Welcome to Dear Puttylike, where our team of writers tackles your burning multipotentialite questions! Submissions are edited for length and clarity.
Hi Puttylike! Help!
I feel like I have no hobbies or dreams! This may be the opposite of many multipotentialites.
I put all of my eggs in one basket, dropped out of college and became a flight attendant because I thought that was my dream. I did it for a while and realized that it… wasn’t for me. The problem is, I had no “Dream B”. So, I feel lost… When people ask me what I want to do with my life, I don’t know what to tell them.
I don’t really have hobbies or big talents, and I don’t have a dream job anymore. It’s really cool that I fulfilled that dream, but what happens after you fulfill your dream?
What do I do now?!
I can absolutely understand why your experience has left you feeling like you need help figuring out what to do next! What you experienced has some similarities to what I went through when I realized that finding a dream job (or even a collection of dream jobs) did not end up being a dream come true for me.
It might feel like a grieving process to come to terms with a dream not providing the fulfillment that you always imagined – or at least hoped – it would. Realizing that dreams can shift and change without our consent can tempt us to react with fear and constriction about the future. After being burned (out) by our dream job, we might think that the way to live from that point on is to keep our dreams small—to avoid being disappointed again. But, as author Marcus Buckingham says in this podcast, “You don’t have to be afraid of life.” Instead, when it comes to finding what we love to do for work, Buckingham says that, “there is love to be found everywhere.”
What you and I might have in common is a tendency to be single-minded in the pursuit of what we believe is a worthy goal, especially when it comes to a career. But what you and I also have in common is identifying as multipotentialites.
When we give ourselves the freedom to bring a multipotentialite lens to the way we design our lives, we can diversify our thinking about what happens next. We can shake off some of that societal pressure to focus on one job as the source of all the things that bring us love, joy, happiness, and fulfillment. Then, the question changes from: “What happens after I fulfill my dream?” to “What happens after I fulfill just one of my many dreams?”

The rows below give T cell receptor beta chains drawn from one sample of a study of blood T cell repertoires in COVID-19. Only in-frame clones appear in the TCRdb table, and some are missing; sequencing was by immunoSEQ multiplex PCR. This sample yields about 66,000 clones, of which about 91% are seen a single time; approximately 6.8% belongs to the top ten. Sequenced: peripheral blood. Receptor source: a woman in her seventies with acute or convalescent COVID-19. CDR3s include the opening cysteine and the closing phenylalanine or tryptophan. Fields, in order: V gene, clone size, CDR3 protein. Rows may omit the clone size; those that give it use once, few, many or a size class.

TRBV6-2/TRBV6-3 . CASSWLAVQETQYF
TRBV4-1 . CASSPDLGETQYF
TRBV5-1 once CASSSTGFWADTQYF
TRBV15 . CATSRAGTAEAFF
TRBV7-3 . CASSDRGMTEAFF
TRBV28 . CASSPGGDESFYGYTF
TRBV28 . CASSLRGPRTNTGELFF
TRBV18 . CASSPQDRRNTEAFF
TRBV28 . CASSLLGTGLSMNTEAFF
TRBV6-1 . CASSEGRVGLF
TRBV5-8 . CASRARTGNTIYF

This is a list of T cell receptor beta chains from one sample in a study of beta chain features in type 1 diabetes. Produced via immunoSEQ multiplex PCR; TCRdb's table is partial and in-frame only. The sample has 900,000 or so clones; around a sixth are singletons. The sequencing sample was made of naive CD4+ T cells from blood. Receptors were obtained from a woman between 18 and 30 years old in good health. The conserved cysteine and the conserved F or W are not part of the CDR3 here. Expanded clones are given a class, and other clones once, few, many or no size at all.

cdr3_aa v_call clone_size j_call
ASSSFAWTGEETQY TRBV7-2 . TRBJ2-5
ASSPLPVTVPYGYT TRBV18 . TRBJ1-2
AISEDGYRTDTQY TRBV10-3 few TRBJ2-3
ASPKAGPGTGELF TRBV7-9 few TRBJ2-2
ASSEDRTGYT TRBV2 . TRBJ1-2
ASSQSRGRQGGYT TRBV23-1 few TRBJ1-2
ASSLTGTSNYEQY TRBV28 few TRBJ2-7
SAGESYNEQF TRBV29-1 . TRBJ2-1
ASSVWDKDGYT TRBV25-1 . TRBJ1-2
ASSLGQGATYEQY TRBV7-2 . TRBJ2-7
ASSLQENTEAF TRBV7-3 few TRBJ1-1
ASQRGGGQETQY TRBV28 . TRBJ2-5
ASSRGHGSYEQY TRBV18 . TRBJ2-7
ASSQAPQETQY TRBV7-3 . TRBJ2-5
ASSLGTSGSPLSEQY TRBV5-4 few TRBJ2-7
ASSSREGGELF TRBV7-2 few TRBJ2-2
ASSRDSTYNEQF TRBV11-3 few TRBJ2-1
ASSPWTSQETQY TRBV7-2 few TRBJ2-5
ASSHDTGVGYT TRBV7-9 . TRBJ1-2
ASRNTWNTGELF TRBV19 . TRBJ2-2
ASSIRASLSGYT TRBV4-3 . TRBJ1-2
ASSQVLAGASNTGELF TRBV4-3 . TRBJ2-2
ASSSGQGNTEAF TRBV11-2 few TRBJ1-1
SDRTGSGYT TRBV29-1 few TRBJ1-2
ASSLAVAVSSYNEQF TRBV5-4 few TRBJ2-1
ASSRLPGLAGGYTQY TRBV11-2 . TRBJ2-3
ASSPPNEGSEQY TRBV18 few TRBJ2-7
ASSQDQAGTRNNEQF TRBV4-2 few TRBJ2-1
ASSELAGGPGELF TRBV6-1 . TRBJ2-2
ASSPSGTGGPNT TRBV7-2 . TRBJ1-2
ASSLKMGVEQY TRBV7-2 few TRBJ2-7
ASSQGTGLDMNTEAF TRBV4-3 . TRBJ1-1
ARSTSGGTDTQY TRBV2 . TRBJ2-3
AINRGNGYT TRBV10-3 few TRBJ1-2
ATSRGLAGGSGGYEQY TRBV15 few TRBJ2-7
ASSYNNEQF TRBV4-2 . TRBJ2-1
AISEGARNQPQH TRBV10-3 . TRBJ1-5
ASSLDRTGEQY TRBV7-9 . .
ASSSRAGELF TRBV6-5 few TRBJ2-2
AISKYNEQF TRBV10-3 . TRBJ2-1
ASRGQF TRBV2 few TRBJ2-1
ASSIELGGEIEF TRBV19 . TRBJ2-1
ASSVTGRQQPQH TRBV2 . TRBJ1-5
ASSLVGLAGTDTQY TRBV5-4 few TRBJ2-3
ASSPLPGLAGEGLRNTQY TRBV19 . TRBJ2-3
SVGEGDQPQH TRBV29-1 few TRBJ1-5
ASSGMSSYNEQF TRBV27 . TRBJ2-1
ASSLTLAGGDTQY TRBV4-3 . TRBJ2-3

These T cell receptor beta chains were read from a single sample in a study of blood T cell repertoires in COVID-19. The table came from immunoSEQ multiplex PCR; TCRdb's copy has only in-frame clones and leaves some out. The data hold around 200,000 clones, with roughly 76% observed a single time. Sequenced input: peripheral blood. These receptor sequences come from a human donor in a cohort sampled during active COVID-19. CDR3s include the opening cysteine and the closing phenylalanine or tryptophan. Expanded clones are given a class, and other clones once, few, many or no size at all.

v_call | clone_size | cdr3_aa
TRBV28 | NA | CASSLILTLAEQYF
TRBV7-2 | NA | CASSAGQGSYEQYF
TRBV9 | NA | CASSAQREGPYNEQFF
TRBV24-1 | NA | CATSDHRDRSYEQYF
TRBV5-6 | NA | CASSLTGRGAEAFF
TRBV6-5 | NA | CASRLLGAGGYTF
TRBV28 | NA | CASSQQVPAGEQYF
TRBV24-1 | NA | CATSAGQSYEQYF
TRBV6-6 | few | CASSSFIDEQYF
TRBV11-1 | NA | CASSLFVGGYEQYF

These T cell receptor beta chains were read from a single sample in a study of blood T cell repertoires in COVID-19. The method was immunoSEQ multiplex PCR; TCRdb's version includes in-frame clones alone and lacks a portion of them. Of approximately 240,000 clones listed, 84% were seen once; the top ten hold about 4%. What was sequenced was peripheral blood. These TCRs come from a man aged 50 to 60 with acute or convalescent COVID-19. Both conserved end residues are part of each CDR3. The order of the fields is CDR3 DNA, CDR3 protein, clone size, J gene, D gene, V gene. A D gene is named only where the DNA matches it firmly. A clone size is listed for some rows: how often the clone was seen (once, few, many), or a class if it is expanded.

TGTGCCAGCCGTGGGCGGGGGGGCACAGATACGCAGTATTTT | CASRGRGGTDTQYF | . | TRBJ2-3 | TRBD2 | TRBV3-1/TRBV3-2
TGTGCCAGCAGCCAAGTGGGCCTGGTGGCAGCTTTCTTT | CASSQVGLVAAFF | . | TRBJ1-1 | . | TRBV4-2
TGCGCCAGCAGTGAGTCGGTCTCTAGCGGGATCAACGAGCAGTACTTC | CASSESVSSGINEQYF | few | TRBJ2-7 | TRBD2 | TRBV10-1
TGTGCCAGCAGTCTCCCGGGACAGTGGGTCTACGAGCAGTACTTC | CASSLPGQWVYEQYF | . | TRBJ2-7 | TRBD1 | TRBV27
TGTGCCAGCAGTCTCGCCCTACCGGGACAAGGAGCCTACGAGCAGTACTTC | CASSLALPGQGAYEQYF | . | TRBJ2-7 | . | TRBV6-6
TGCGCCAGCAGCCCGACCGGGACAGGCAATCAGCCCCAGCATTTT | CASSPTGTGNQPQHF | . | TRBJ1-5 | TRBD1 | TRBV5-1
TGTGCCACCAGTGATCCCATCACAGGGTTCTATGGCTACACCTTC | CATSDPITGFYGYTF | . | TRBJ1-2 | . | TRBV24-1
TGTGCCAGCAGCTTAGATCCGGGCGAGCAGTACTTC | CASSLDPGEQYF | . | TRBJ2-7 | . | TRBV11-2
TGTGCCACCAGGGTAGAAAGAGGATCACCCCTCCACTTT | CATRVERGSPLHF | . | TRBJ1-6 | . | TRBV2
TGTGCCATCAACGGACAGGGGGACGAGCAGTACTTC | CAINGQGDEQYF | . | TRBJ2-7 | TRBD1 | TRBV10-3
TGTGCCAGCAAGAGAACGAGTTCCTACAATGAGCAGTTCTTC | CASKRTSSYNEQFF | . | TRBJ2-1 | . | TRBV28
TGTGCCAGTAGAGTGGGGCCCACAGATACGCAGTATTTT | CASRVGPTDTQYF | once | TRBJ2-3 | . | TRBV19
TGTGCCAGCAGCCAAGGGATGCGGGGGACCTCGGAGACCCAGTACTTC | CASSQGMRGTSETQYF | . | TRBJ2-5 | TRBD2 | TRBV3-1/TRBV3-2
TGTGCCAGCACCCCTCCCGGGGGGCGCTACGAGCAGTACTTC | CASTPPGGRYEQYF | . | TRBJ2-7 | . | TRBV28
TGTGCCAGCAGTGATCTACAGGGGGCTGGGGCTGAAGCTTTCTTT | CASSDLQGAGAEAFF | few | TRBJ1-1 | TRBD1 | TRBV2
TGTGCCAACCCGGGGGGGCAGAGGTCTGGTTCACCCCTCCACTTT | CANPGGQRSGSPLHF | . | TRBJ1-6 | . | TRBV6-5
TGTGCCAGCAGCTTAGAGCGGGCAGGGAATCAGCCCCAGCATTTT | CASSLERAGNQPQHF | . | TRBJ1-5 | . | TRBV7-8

So, let’s do some dreaming together
First, you say that you “feel like” you have no hobbies or dreams. Since you wrote to Dear Puttylike, I assume that you still consider yourself to be a multipotentialite in some way. I would love to know more about this. But since we can’t sit down for coffee together, let me ask some questions that I encourage you to answer as you consider your next steps. Take out your journal, and see what comes up.
1. Which of my qualities make me (still) identify as a multipotentialite?
When you make that list, pay attention to whether those qualities relate to your interests or your skills.
Naming your multipotentialite interests
Can you remember a time, before you put all of your eggs in the flight attendant basket, when you allowed yourself to have multiple interests and creative pursuits? What were they, and what happened to them? Take some time to use all of your senses to recall what that was like.
You say that you “don’t really have hobbies or big talents.” I wonder where those went. Did you find yourself sacrificing your hobbies to focus on your career as a flight attendant? Now that you’ve moved on, this new time in your life has the potential to give you some of those other dreams back again.
Maybe you don’t have “big talents,” but what about small or medium-sized talents? What happens when you mindfully explore what you enjoy pursuing without the judgment of needing to be particularly good at them, or without the restriction of trying to figure out how you can monetize those interests?